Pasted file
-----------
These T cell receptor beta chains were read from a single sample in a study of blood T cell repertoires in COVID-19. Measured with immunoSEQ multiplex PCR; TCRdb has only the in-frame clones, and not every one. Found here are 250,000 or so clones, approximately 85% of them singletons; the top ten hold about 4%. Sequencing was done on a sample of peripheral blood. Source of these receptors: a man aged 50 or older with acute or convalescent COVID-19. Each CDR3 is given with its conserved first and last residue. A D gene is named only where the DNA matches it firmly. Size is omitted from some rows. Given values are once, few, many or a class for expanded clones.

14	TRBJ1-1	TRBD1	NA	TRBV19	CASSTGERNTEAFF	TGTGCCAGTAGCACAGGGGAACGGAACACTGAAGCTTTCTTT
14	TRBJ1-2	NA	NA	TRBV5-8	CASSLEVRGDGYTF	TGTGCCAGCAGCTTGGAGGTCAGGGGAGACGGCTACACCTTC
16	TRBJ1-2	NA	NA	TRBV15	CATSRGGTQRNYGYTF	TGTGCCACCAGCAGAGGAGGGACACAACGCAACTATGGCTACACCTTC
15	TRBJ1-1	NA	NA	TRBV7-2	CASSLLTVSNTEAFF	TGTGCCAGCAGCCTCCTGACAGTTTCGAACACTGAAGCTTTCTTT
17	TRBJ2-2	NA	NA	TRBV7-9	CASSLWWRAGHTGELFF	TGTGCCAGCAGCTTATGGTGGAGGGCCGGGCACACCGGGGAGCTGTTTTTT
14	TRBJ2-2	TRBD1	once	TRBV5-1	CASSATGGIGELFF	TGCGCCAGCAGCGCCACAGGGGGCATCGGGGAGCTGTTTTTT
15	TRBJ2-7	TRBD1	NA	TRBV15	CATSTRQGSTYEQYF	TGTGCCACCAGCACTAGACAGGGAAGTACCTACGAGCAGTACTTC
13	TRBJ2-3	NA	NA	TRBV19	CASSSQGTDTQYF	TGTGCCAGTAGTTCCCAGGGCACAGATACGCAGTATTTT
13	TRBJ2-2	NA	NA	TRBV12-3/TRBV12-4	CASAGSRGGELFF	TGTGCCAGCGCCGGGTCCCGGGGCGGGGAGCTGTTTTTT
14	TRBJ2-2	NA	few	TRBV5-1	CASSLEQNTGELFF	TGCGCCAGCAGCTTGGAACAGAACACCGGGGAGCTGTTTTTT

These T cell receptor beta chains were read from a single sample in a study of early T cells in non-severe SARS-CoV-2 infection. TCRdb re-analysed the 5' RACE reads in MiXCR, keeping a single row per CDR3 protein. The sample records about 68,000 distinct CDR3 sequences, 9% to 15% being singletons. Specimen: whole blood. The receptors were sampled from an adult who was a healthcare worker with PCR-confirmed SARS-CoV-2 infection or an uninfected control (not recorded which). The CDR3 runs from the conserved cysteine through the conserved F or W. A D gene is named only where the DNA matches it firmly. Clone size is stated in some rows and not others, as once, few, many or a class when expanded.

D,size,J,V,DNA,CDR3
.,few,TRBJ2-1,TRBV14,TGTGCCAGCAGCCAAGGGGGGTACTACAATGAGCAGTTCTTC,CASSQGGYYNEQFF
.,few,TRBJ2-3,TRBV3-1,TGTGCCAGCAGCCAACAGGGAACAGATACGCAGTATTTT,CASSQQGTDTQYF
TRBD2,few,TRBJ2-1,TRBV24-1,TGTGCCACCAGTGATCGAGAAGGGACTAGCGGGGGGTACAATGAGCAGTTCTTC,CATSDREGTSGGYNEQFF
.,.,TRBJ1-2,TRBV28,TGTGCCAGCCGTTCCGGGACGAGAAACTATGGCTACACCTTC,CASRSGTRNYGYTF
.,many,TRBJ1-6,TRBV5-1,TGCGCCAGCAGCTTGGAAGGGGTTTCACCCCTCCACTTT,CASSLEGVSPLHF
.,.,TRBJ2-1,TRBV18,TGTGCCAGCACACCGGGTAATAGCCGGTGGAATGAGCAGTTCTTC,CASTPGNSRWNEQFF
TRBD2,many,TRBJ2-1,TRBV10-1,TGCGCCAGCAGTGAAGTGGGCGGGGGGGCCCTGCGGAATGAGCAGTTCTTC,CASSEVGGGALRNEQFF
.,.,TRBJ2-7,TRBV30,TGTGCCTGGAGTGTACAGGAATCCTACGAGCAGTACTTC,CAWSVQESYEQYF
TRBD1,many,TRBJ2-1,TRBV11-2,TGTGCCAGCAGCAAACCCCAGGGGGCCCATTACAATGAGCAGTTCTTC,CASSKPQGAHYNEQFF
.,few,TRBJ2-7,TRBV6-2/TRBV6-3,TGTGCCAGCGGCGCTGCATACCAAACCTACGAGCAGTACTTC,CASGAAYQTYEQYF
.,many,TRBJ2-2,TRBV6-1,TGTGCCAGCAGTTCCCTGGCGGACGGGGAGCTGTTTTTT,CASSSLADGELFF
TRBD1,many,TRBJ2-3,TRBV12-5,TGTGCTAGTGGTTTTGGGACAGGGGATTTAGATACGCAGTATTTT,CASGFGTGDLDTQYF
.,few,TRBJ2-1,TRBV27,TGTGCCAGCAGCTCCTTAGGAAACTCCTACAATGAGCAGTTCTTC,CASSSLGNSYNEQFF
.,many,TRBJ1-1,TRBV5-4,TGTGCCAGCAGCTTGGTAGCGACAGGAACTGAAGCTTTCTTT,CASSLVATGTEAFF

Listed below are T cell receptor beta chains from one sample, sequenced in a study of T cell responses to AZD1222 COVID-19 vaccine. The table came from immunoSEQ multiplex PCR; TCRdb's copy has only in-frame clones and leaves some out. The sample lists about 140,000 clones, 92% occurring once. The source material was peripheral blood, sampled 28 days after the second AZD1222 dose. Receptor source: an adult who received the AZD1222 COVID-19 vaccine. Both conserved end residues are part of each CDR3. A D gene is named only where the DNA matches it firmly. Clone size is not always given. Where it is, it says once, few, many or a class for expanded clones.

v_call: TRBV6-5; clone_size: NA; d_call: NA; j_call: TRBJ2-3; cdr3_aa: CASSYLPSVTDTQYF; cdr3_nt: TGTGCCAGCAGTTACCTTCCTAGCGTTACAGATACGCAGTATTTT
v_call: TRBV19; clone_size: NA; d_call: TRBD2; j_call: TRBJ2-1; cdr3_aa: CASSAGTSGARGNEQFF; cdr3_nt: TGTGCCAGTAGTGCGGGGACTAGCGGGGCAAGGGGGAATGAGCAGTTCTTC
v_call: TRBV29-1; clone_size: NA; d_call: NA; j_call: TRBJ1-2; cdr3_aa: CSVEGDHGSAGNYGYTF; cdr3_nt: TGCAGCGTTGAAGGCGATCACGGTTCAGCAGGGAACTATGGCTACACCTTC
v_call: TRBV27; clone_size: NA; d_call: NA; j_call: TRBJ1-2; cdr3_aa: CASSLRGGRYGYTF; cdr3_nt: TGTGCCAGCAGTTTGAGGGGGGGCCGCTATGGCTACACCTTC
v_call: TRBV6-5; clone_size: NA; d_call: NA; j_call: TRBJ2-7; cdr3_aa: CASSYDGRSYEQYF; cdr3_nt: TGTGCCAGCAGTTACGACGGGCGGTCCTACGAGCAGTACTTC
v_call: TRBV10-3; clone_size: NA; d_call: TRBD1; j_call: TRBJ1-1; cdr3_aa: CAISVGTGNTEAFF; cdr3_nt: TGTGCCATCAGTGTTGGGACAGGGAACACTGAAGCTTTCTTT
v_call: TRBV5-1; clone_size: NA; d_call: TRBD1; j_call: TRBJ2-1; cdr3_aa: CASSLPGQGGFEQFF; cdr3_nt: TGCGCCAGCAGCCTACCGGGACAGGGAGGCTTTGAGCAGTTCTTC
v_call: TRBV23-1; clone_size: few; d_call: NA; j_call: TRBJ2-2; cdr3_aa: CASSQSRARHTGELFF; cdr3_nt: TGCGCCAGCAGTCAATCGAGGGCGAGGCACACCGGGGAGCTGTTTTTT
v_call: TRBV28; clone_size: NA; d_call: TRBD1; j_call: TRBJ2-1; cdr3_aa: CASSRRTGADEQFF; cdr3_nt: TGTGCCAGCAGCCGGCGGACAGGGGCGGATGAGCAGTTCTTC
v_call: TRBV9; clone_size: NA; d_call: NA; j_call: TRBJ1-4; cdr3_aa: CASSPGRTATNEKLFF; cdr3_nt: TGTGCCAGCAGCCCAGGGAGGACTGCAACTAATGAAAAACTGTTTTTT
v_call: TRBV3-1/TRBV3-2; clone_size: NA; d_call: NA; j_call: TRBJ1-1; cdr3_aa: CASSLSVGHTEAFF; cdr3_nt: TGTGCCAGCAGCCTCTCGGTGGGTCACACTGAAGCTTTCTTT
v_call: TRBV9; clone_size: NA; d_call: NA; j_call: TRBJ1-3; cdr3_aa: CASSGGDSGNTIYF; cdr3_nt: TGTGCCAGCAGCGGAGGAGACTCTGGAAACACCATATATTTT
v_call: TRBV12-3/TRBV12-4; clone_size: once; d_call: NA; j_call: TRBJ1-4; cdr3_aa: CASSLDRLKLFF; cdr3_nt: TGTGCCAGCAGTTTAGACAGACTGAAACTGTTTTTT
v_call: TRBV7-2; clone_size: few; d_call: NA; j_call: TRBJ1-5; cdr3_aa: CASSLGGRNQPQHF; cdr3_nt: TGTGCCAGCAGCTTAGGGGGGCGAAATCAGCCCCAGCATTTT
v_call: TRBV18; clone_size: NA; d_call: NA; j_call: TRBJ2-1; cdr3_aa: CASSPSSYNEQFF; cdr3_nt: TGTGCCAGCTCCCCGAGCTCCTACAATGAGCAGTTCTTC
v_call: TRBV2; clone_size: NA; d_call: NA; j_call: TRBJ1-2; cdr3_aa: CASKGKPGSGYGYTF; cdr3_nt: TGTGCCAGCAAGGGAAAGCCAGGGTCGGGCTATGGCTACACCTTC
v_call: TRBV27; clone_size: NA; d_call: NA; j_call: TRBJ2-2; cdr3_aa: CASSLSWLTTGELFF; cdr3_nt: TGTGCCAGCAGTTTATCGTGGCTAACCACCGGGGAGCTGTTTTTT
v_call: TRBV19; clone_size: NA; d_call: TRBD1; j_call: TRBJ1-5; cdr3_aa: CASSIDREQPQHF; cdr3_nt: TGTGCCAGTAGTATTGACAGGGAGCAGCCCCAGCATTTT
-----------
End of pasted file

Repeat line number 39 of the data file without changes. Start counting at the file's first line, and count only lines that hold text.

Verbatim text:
v_call: TRBV3-1/TRBV3-2; clone_size: NA; d_call: NA; j_call: TRBJ1-1; cdr3_aa: CASSLSVGHTEAFF; cdr3_nt: TGTGCCAGCAGCCTCTCGGTGGGTCACACTGAAGCTTTCTTT